Putting hydro in perspective
September 4, 2012
Maurice Emmer is asking where coal-fired electric production takes place and where the coal comes from in an Aspen Times letter to the editor (“Only the mayor’s opinion matters,” Aug. 30).
“Where does that happen? In Nebraska, Idaho, Texas? Where does the coal come from? West Virginia?” are the questions asked.
Well, I know where a good portion of this happens. I visited the following operations during a college class trip in 1992, and they are a lot closer to home.
The Black Mesa region of northeastern Arizona is home to the largest coal deposit in the U.S., at 21 billion tons. Peabody Western Coal began strip mining there in 1968 and has been North America’s largest strip-mining operation until recently.
A slurry pipeline 273 miles long transports the coal to the Mohave Generation Station in Laughlin, Nev. Peabody has pumped more than 1 billion gallons of water from the Black Mesa aquifer each year to make the coal into slurry. This, needless to say, has contributed to a substantial loss for groundwater to the Black Mesa aquifer.
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The second mine at Black Mesa is the Kayenta Mine, and it supplies coal to the Navajoe Generation Station in Page, Ariz. This station cost $650 million to construct, including $200 million for environmental-control equipment. An additional $420 million was spent on new sulfur dioxide scrubbers in the 1990s, and $45 million was spent from 2009 to 2011 to reduce nitrous oxide emissions.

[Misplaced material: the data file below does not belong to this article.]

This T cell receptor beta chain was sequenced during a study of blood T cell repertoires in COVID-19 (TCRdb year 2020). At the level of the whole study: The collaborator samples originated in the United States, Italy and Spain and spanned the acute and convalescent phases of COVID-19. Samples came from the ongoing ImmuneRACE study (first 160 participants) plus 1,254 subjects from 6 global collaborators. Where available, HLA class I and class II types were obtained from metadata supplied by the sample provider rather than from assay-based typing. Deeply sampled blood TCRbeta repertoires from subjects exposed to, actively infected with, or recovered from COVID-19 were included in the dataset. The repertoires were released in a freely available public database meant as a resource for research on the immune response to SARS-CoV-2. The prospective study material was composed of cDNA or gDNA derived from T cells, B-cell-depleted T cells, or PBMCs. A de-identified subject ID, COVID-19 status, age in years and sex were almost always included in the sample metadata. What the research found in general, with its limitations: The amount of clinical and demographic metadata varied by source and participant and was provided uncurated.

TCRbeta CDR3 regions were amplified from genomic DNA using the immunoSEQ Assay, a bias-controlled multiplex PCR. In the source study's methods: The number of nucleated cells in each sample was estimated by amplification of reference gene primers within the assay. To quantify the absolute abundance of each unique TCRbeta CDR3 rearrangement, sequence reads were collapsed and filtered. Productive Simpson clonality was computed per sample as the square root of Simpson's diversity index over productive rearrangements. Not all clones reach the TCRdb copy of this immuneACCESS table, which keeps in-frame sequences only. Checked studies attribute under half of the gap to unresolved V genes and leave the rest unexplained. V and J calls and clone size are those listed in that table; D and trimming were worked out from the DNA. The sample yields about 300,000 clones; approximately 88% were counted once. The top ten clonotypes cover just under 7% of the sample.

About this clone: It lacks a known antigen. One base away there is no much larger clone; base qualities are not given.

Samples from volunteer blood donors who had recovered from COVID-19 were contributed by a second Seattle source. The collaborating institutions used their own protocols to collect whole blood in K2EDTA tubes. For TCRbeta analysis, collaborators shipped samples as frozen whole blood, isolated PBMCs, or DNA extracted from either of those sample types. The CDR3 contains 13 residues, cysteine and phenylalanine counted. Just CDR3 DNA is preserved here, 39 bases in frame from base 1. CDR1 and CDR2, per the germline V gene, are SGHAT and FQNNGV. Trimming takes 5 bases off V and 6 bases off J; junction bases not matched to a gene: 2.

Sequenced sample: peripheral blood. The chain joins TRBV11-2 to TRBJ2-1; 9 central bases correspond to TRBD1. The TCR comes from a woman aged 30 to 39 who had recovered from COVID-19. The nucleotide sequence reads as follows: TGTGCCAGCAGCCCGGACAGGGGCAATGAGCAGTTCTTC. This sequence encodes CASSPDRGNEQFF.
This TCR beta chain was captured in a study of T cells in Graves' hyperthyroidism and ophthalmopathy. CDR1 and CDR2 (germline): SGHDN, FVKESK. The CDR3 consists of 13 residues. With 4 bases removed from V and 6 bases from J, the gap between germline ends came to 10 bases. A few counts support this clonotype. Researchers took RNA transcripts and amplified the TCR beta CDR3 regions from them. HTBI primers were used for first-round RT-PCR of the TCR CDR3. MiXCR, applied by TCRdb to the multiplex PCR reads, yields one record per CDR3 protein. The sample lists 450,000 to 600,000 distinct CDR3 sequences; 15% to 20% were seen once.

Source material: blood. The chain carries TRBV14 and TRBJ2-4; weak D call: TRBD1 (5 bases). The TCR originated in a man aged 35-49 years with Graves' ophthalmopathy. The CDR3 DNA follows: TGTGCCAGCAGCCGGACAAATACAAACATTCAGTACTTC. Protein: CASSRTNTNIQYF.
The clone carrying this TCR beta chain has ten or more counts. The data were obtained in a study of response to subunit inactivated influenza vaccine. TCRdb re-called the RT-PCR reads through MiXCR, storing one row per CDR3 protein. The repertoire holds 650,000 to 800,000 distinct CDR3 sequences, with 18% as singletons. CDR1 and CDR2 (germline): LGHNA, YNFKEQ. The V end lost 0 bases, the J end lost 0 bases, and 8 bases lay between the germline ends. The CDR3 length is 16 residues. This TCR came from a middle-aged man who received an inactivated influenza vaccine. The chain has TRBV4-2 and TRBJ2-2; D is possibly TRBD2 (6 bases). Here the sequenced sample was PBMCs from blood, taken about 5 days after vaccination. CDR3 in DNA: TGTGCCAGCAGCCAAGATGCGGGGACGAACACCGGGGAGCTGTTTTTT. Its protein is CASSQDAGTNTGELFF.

In 2005, the Mohave Generation Station was shut down due to a Clean Air Act lawsuit and because the Navajo and Hopi tribes both passed resolutions ending Peabody’s use of the Black Mesa aquifer. The plant had been targeted as a major source of pollution in the Grand Canyon and other locations to the east, such as Aspen. The Environmental Protection Agency labeled the Mohave Generation station as the dirtiest in the western U.S., emitting 40,000 tons of sulfur dioxide per year.
So, based on the facts listed above, I really don’t see how a hydroelectric generation station on a stream in Aspen could be any worse! With all the “ideas” that are allegedly coming out of Aspen, why not give it a go? Run in when streamflows are high, and limit it when they get low. After all, that new Aspen Art Museum is gonna need a fair amount of electricity to light it up.